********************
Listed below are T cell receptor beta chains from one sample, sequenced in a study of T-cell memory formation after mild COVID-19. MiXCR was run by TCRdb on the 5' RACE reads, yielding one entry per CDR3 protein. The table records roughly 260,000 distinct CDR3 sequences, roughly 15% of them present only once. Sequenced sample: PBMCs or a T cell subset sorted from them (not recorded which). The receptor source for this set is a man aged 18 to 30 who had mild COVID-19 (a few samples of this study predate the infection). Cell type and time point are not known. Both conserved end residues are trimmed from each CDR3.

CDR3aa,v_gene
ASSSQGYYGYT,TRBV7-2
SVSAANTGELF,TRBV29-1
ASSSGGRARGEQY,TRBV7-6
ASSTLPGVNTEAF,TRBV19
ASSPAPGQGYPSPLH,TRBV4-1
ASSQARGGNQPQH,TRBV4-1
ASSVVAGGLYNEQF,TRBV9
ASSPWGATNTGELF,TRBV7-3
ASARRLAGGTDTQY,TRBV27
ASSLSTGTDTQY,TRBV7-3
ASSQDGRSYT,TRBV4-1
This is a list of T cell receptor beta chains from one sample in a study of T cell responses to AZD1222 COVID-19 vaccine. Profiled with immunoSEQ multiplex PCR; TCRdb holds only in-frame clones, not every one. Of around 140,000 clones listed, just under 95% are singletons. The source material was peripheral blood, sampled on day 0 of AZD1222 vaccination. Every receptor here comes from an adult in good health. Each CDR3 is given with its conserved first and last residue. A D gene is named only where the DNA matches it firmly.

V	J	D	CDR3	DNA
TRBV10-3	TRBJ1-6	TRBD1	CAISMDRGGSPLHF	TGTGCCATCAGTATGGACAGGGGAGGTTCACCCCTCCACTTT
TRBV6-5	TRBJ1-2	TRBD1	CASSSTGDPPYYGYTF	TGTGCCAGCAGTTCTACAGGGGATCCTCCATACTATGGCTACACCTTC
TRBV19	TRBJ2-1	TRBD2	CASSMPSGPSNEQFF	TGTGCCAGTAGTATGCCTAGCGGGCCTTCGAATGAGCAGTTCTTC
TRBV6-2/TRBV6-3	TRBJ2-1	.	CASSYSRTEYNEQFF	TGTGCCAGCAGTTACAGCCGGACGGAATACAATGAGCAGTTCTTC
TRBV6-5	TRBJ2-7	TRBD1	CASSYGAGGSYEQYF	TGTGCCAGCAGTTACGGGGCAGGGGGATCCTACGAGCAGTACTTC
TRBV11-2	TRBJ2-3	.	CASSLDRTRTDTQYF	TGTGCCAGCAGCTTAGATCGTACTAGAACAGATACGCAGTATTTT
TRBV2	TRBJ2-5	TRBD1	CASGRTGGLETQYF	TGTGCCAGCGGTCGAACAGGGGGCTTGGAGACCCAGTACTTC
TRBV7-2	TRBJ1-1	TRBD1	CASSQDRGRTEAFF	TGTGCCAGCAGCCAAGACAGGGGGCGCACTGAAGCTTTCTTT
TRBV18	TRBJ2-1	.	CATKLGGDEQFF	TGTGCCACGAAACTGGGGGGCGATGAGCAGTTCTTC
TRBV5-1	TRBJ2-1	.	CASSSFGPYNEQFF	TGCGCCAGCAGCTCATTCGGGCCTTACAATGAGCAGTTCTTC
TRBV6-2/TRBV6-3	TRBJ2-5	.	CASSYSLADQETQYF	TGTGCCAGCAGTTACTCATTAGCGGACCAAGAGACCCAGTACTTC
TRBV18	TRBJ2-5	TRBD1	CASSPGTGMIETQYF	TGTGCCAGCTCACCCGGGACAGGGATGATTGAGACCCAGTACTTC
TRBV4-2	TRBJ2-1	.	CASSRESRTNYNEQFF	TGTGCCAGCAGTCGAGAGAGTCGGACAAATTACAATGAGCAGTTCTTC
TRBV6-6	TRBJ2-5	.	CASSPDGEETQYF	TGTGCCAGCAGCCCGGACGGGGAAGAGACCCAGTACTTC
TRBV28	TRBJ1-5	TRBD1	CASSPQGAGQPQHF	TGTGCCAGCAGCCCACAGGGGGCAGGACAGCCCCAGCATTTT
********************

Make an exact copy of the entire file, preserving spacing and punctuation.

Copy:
Listed below are T cell receptor beta chains from one sample, sequenced in a study of T-cell memory formation after mild COVID-19. MiXCR was run by TCRdb on the 5' RACE reads, yielding one entry per CDR3 protein. The table records roughly 260,000 distinct CDR3 sequences, roughly 15% of them present only once. Sequenced sample: PBMCs or a T cell subset sorted from them (not recorded which). The receptor source for this set is a man aged 18 to 30 who had mild COVID-19 (a few samples of this study predate the infection). Cell type and time point are not known. Both conserved end residues are trimmed from each CDR3.

CDR3aa,v_gene
ASSSQGYYGYT,TRBV7-2
SVSAANTGELF,TRBV29-1
ASSSGGRARGEQY,TRBV7-6
ASSTLPGVNTEAF,TRBV19
ASSPAPGQGYPSPLH,TRBV4-1
ASSQARGGNQPQH,TRBV4-1
ASSVVAGGLYNEQF,TRBV9
ASSPWGATNTGELF,TRBV7-3
ASARRLAGGTDTQY,TRBV27
ASSLSTGTDTQY,TRBV7-3
ASSQDGRSYT,TRBV4-1
This is a list of T cell receptor beta chains from one sample in a study of T cell responses to AZD1222 COVID-19 vaccine. Profiled with immunoSEQ multiplex PCR; TCRdb holds only in-frame clones, not every one. Of around 140,000 clones listed, just under 95% are singletons. The source material was peripheral blood, sampled on day 0 of AZD1222 vaccination. Every receptor here comes from an adult in good health. Each CDR3 is given with its conserved first and last residue. A D gene is named only where the DNA matches it firmly.

V	J	D	CDR3	DNA
TRBV10-3	TRBJ1-6	TRBD1	CAISMDRGGSPLHF	TGTGCCATCAGTATGGACAGGGGAGGTTCACCCCTCCACTTT
TRBV6-5	TRBJ1-2	TRBD1	CASSSTGDPPYYGYTF	TGTGCCAGCAGTTCTACAGGGGATCCTCCATACTATGGCTACACCTTC
TRBV19	TRBJ2-1	TRBD2	CASSMPSGPSNEQFF	TGTGCCAGTAGTATGCCTAGCGGGCCTTCGAATGAGCAGTTCTTC
TRBV6-2/TRBV6-3	TRBJ2-1	.	CASSYSRTEYNEQFF	TGTGCCAGCAGTTACAGCCGGACGGAATACAATGAGCAGTTCTTC
TRBV6-5	TRBJ2-7	TRBD1	CASSYGAGGSYEQYF	TGTGCCAGCAGTTACGGGGCAGGGGGATCCTACGAGCAGTACTTC
TRBV11-2	TRBJ2-3	.	CASSLDRTRTDTQYF	TGTGCCAGCAGCTTAGATCGTACTAGAACAGATACGCAGTATTTT
TRBV2	TRBJ2-5	TRBD1	CASGRTGGLETQYF	TGTGCCAGCGGTCGAACAGGGGGCTTGGAGACCCAGTACTTC
TRBV7-2	TRBJ1-1	TRBD1	CASSQDRGRTEAFF	TGTGCCAGCAGCCAAGACAGGGGGCGCACTGAAGCTTTCTTT
TRBV18	TRBJ2-1	.	CATKLGGDEQFF	TGTGCCACGAAACTGGGGGGCGATGAGCAGTTCTTC
TRBV5-1	TRBJ2-1	.	CASSSFGPYNEQFF	TGCGCCAGCAGCTCATTCGGGCCTTACAATGAGCAGTTCTTC
TRBV6-2/TRBV6-3	TRBJ2-5	.	CASSYSLADQETQYF	TGTGCCAGCAGTTACTCATTAGCGGACCAAGAGACCCAGTACTTC
TRBV18	TRBJ2-5	TRBD1	CASSPGTGMIETQYF	TGTGCCAGCTCACCCGGGACAGGGATGATTGAGACCCAGTACTTC
TRBV4-2	TRBJ2-1	.	CASSRESRTNYNEQFF	TGTGCCAGCAGTCGAGAGAGTCGGACAAATTACAATGAGCAGTTCTTC
TRBV6-6	TRBJ2-5	.	CASSPDGEETQYF	TGTGCCAGCAGCCCGGACGGGGAAGAGACCCAGTACTTC
TRBV28	TRBJ1-5	TRBD1	CASSPQGAGQPQHF	TGTGCCAGCAGCCCACAGGGGGCAGGACAGCCCCAGCATTTT